Internet Playing Larger Role In PoliticsBy: Mike Sachoff - January 11, 2008
Close to a quarter (24%) of Americans say they regularly learn something about the presidential campaign from the Internet, close to double the percentage from the 2004 campaign according to the Pew Research Center for the People & the Press.
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Forty-two percent of those ages 18 to 29 say they regularly learn about the campaign from the Internet, the highest percentage for any news source. In January 2004 just 20 percent of young people said they frequently received campaign news from the Internet.
People who turn to the Internet for campaign news visit a variety of Web sites. The most frequently visited news outlets are MSNBC (26%), CNN (23%) and Yahoo News (22%). Three percent say they go to the Drudge Report or MySpace, while 2 percent specifically mention YouTube as a site where they receive campaign news.
Overall, 26 percent of Americans mention the Internet either first or second as their main source of election news. Six-in-ten of those ages 18 to 29 cite television as their main source for election news, down from 75 percent in 2004. Over that time the proportion citing the Internet has gone from 21 percent to 46 percent.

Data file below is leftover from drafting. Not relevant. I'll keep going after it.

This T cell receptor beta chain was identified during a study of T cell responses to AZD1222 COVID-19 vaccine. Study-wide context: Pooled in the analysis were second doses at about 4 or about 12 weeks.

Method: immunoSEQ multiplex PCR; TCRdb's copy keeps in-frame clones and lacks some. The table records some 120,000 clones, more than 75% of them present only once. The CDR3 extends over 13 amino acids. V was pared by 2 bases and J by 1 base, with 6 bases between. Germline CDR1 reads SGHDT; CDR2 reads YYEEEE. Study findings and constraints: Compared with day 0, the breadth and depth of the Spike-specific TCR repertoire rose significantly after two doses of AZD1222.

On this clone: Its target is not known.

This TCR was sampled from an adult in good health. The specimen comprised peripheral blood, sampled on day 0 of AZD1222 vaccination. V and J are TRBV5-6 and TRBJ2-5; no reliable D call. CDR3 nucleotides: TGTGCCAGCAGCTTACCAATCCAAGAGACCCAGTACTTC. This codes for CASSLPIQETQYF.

Twenty-seven percent of Americans age 18-29 say they have received information about candidates and the campaign from social networking sites. Close to one-in-ten of people under 30 say that they have signed up as a "friend" of one of the candidates on a site.
Twenty-four percent of Americans say they have seen something about the campaign in a video online, including a speech, interview, commercial or debate. Forty-one percent of those under age 30 have viewed at least one type of video online.